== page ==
Stage 17: Le Murre - Serre Chavalier
Here we go: the Alps. The first Tour de France stage of the final mountain range gets going in La Mure, a modest town south of Grenoble, whose claim to fame is being the penultimate stop on the Route Napoléon.
The stage heads east, further into the Isère département before turning north for the cat-two Col d'Ornon. The Ornon is the gateway to the classic Alpine terrain of the Tour. To the northwest is the magnificent Belledonne Massif, with its hydroelectric dams. To the east: the peaks and ski complexes of Alpe d'Huez on the Grandes Rousses massif. The Alpe isn't on the agenda, though this stage does visit two behemoths. The first is the Col de la Croix de Fer, via the western ascent which it shares, for the most part, with the Col du Glandon. Despite a couple of downhill sections offering some reprieve, it's a hard climb, and at 24km it's long. Its gradient also varies and the 5.2 per cent average includes those descents and veils long sections at nine, 10, even 11 per cent. And that's just an hors-categorie hors d'oeuvre to a very indigestible main course, an ascent of the Col du Galibier via the Télégraphe. From the bottom in Saint-Jean-de-Maurienne to the top of the Galibier, the roof of the Tour at 2,645m, is 35km of upward progress. The Télégraphe KoM and the 3km descent thereafter means they're separate beasts, but there's barely time to catch breath between them. This will be the first ascent of the Galibier since 2011 - the longest fallow period in the climb's history. It was due to be used in 2015, but a landslide meant the race was re-routed over the Croix de Fer. After a quite technical 8km descent to the junction with the top of the Lauteret, it's almost arrow straight on the schuss to Serre Chevalier.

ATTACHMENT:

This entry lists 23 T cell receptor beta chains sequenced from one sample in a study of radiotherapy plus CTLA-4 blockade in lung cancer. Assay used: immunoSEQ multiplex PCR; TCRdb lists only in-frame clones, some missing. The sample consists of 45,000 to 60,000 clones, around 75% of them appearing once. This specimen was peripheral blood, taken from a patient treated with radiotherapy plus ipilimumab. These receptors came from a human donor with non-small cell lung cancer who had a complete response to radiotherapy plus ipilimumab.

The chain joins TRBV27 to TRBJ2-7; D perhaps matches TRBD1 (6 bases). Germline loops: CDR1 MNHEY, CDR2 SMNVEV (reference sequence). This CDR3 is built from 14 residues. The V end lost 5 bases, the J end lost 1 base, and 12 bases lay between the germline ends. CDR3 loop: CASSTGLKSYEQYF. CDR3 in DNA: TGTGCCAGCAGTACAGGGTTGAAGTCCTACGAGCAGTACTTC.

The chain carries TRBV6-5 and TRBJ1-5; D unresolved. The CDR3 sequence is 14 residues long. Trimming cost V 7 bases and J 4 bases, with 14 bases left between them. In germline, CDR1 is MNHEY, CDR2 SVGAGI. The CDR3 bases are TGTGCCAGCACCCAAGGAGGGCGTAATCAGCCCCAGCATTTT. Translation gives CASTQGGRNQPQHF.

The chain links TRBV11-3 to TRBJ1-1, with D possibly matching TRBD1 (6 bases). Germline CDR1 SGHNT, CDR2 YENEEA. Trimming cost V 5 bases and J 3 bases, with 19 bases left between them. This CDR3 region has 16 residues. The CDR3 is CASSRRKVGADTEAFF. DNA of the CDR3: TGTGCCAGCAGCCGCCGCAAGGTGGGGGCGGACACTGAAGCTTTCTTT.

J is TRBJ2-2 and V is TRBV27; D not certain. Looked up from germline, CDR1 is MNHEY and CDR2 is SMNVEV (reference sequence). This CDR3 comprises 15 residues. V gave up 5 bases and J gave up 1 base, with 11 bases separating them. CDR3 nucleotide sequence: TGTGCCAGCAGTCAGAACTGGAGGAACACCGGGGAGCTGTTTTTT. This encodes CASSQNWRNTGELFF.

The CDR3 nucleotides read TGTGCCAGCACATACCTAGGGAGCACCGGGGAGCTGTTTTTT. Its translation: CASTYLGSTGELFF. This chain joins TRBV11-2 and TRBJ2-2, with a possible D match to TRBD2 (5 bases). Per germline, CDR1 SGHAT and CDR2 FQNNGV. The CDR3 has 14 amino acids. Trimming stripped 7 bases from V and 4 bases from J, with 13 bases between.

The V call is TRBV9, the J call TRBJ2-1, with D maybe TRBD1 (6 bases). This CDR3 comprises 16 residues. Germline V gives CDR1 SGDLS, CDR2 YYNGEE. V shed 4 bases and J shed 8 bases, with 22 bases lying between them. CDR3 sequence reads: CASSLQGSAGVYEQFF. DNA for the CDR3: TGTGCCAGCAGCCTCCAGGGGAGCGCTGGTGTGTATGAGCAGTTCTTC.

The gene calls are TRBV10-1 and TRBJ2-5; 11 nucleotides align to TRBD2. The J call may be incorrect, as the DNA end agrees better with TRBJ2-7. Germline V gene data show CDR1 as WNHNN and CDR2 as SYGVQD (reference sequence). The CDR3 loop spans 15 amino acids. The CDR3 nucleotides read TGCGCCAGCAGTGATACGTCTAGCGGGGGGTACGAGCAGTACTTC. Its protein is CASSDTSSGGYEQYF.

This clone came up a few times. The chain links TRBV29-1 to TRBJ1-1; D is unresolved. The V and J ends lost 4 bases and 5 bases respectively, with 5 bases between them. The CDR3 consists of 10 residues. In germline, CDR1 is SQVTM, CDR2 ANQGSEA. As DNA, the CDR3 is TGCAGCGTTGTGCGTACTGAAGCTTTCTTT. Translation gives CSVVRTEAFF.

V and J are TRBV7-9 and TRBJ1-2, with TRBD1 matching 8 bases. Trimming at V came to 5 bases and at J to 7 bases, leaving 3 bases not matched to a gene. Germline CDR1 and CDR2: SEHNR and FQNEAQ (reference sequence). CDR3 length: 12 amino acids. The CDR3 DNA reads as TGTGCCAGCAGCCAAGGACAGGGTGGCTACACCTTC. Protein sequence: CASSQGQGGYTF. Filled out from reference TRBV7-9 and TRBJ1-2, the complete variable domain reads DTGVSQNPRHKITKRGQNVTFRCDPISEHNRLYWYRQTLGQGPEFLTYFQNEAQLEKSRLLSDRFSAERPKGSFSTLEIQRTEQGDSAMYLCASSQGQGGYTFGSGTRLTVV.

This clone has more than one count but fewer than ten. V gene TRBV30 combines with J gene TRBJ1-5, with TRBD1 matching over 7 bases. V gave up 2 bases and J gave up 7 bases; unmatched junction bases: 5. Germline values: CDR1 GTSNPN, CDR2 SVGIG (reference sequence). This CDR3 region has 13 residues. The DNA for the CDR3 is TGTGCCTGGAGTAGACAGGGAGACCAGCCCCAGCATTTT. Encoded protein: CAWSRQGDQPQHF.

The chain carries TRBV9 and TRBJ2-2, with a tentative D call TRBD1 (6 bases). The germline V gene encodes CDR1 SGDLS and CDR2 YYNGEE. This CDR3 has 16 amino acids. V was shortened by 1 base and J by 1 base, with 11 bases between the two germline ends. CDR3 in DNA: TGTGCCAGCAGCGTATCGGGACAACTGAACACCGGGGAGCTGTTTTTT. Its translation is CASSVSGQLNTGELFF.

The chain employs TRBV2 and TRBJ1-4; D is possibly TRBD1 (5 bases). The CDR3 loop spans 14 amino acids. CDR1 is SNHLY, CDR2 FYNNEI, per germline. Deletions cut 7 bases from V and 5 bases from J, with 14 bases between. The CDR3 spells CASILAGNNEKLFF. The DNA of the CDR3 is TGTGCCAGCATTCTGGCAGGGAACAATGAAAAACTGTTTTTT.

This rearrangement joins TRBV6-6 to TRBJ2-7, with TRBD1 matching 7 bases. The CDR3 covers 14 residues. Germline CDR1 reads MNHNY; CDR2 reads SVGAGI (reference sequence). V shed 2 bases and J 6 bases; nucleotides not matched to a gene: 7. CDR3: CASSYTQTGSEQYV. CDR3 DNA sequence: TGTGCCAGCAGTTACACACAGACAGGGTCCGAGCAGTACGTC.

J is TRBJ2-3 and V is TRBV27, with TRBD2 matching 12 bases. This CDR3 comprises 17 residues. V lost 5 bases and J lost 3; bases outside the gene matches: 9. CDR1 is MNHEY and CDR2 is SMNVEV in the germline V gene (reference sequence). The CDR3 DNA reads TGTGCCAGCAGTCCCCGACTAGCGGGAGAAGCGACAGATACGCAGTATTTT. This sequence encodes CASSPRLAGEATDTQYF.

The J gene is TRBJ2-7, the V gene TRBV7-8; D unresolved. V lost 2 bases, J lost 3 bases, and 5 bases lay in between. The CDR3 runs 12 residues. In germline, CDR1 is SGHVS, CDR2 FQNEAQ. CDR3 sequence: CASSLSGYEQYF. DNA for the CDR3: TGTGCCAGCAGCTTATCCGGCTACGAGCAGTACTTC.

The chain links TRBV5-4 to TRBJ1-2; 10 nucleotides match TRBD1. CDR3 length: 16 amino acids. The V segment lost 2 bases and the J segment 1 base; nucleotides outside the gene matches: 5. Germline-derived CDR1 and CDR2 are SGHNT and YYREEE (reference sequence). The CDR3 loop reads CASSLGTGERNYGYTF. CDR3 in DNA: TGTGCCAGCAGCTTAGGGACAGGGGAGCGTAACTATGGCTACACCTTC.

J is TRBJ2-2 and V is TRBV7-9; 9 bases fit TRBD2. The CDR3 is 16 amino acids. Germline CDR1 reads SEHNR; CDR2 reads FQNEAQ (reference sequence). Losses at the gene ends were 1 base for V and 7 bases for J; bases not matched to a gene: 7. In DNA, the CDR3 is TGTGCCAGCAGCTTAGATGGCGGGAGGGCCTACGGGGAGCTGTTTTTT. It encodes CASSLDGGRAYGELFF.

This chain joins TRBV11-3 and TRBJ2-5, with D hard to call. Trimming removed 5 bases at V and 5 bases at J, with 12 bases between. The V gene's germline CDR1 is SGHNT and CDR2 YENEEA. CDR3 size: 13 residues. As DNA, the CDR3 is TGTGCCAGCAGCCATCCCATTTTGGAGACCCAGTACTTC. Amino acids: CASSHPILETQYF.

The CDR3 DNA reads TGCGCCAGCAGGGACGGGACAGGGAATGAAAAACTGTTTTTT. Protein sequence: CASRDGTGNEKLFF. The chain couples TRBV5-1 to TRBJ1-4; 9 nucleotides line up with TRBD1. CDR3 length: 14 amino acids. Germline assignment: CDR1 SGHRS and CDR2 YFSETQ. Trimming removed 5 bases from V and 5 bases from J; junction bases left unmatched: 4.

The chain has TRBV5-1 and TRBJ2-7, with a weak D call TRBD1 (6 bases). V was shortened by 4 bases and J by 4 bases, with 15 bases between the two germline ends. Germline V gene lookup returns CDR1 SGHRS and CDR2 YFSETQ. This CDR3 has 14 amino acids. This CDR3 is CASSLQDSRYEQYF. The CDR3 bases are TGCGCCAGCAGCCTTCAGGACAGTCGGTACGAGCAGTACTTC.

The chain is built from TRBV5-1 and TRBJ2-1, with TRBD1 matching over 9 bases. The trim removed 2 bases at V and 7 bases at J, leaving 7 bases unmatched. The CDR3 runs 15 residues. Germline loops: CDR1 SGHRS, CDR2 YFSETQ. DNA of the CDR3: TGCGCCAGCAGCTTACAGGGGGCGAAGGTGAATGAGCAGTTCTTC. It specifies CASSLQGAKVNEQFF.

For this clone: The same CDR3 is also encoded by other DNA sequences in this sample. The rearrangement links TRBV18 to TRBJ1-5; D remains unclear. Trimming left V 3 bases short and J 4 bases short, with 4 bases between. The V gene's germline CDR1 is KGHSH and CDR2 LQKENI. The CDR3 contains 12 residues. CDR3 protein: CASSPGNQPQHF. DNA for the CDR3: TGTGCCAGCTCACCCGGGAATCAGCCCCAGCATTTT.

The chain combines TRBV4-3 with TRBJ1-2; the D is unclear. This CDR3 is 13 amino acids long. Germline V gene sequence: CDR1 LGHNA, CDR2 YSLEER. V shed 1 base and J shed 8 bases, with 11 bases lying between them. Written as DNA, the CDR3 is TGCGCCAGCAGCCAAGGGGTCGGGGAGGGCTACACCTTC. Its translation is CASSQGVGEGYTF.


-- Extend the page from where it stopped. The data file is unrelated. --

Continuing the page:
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Cadel Evans says
"There is a good chance of the breakaway staying away for this stage. The last time I raced the Col du Télégraphe and Col du Galibier from that side was during the 2013 Giro d'Italia, but the main thing in this stage will be the amount of climbing before the Télégraphe and the Galibier and that it is also the third week. Everyone is going to start the stage tired, and you are going to have a hard start and hard finish. Everyone is going to be exhausted which is another reason why I think the breakaway will stay away.
"We may see some close racing because everyone will be digging into the reserves. The Télégraphe and Galibier in my mind is probably the longest climb in Europe, not because it is the longest technically, but that from the top of the Télégraphe descent to the start of the Galibier passes so quickly in time. You get over the top, have a drink and start climbing again. There is very little respite in what is otherwise a 42km climb.
"The descent isn't that intimidating. On TV and from the helicopter I think it looks more intimidating. Obviously, it is a rough road, there are no barriers and it is very narrow with long straights with sharp switchbacks. The fact that the stage finishes with a downhill, I would expect to see a little bit of regrouping of the guys who go over the top. The stage will be decided by a small group finish, whether it's the breakaway or the GC guys."
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